India is the world’s third-largest energy consuming country, thanks to rising incomes and improving standards of living. Energy use has doubled since 2000, with 80% of demand still being met by coal, oil and solid biomass.
In India, that energy transformation is well underway. It is among the world’s top five countries in terms of renewable power capacity. Its ambitious target to increase India’s renewable energy capacity to 450 gigawatts (GW) by 2030 would help move it closer to achieving the country’s broader climate goals.
How Russia can help
With its abundant energy sources and appetite for trade diversification, Russia could be an ultimate long-term partner.
- Indian and Russian Energy Ministers announced that the countries’ companies have been pushing for greater cooperation in the oil and gas sector beyond the U.S.$32 billion already invested in joint projects. India referred to Russia as the largest investor in India’s energy sector.
- Petrochemicals: In Jamnagar, Gujarat, RIL and Russia’s Sibur Elastomers formed a joint venture to build South Asia’s first butyl and halogenated butyl rubber plant. The factory provides for India’s local needs while also exporting surpluses to Asia, Europe, the United States, and Brazil, among other places.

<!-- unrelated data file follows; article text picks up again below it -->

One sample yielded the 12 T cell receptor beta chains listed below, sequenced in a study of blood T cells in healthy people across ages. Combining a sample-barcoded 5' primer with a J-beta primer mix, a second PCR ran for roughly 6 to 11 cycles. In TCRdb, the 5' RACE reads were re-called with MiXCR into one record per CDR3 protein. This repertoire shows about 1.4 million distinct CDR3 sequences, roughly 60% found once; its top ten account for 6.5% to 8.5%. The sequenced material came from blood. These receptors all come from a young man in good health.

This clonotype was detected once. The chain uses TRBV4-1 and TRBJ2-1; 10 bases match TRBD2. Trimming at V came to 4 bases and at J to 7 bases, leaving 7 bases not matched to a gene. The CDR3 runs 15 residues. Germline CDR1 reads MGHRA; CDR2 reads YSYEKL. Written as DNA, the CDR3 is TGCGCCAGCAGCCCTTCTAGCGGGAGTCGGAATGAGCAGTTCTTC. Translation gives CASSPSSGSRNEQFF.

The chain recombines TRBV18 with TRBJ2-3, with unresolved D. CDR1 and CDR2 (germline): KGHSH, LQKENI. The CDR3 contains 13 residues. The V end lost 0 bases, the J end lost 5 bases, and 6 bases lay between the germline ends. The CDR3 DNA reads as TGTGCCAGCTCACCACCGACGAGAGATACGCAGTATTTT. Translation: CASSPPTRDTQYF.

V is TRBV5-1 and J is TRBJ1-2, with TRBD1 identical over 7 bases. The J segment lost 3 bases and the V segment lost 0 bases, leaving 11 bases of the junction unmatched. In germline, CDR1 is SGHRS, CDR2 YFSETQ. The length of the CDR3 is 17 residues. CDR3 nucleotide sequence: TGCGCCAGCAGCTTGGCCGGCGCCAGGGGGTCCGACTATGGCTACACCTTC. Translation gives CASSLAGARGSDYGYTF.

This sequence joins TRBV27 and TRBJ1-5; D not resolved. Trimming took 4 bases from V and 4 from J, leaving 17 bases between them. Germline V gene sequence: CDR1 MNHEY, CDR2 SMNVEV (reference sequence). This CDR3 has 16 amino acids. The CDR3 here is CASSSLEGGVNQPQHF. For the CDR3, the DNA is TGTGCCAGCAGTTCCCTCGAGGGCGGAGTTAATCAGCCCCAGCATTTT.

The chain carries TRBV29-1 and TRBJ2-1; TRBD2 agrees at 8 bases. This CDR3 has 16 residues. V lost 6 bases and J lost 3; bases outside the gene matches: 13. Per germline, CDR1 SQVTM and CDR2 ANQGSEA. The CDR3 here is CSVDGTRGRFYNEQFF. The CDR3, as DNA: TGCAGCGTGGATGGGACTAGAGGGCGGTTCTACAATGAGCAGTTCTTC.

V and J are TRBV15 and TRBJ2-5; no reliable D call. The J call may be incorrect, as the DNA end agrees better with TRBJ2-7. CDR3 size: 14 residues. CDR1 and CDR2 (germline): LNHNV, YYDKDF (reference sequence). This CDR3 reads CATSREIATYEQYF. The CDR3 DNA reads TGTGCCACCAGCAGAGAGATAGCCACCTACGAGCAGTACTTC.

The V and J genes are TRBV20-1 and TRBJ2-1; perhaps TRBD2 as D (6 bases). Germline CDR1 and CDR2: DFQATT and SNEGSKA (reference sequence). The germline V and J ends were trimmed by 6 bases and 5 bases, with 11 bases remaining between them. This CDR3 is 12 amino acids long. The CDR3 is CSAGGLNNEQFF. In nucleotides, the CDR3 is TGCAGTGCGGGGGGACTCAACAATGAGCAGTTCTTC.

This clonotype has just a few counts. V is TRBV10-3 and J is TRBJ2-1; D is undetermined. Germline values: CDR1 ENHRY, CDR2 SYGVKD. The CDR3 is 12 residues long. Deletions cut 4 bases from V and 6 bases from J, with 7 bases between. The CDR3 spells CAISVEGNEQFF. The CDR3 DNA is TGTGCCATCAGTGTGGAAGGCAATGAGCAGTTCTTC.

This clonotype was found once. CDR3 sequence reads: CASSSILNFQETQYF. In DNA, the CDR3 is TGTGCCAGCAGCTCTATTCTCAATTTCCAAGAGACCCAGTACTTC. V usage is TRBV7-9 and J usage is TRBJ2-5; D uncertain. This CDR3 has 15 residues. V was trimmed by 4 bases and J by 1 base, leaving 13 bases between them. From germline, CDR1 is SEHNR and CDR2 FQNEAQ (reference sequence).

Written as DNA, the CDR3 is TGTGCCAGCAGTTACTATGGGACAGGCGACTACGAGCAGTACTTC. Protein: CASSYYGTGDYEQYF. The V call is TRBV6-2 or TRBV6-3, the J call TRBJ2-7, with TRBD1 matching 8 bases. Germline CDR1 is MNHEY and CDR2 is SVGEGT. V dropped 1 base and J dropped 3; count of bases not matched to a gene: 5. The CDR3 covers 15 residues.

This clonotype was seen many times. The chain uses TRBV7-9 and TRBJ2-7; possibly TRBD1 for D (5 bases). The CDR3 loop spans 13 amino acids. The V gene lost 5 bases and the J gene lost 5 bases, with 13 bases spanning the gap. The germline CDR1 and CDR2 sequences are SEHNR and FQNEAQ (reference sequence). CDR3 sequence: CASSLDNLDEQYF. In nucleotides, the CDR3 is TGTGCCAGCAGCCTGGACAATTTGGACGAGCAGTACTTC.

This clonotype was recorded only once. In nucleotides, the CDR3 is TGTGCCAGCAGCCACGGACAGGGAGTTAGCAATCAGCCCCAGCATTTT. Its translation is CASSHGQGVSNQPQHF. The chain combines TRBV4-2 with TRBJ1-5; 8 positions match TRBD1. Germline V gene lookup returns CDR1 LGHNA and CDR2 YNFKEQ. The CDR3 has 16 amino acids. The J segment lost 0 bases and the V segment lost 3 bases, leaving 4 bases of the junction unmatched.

- Refineries: In keeping with the IEA’s Energy Outlook 2021, which identifies India as a vital refining hub in Asia, ONGC, IOCL, and Gazprom have signed MOUs to set up refineries in India.
- In efforts to transition to green energy, India has recently achieved a significant milestone of completing the countrywide installation of 100 gigawatts of total installed renewable energy capacity, excluding large hydro. It now aims to hit 175 GW of renewable energy target by December 2022.
- India could gain U.S.$11 trillion in economic value over the next 50 years by limiting rising global temperatures and realising its potential to ‘export decarbonization’.
- Russian companies have been involved in the construction of six nuclear reactors in the Kudankulam nuclear power project
- India’s nuclear power generation capacity of 6,780 MW may increase to 22,480 MW by 2031, contributing to the country’s efforts to turn to green energy.
- India and Russia secure the potential of designing a nuclear reactor specifically for developing countries, which is a promising area of cooperation.
- The current bilateral exchange rate needs to accelerate for India to grasp its potential from energy transformation.
- To meet its growing energy demand and succeed in green transformation, India needs approximately U.S.$500 billion of investments in wind and solar infrastructure, grid expansion, and storage to reach the 450 GW capacity target by 2030.
- Therefore, more efforts are needed to expand cooperation with such partners as Russia.
How to structure:
- Give an intro about India’s energy demand and green transformation
- Take a stand on whether Russia can help India. Mention how Russia can help India in this regard by giving supporting statements, in both the areas- conventional and new-age
- Mention any new initiatives
- Suggest way forward and conclude